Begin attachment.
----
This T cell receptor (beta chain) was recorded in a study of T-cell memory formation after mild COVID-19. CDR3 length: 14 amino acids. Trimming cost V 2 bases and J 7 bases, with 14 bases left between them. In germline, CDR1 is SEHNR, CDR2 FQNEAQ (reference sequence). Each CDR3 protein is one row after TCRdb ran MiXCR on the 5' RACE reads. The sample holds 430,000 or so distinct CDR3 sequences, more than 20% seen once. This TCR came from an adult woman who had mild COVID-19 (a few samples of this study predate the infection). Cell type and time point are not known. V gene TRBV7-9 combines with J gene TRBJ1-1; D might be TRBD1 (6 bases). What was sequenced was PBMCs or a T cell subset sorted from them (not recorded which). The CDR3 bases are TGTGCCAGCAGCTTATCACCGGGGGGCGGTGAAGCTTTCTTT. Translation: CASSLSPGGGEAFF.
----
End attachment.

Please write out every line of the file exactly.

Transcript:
This T cell receptor (beta chain) was recorded in a study of T-cell memory formation after mild COVID-19. CDR3 length: 14 amino acids. Trimming cost V 2 bases and J 7 bases, with 14 bases left between them. In germline, CDR1 is SEHNR, CDR2 FQNEAQ (reference sequence). Each CDR3 protein is one row after TCRdb ran MiXCR on the 5' RACE reads. The sample holds 430,000 or so distinct CDR3 sequences, more than 20% seen once. This TCR came from an adult woman who had mild COVID-19 (a few samples of this study predate the infection). Cell type and time point are not known. V gene TRBV7-9 combines with J gene TRBJ1-1; D might be TRBD1 (6 bases). What was sequenced was PBMCs or a T cell subset sorted from them (not recorded which). The CDR3 bases are TGTGCCAGCAGCTTATCACCGGGGGGCGGTGAAGCTTTCTTT. Translation: CASSLSPGGGEAFF.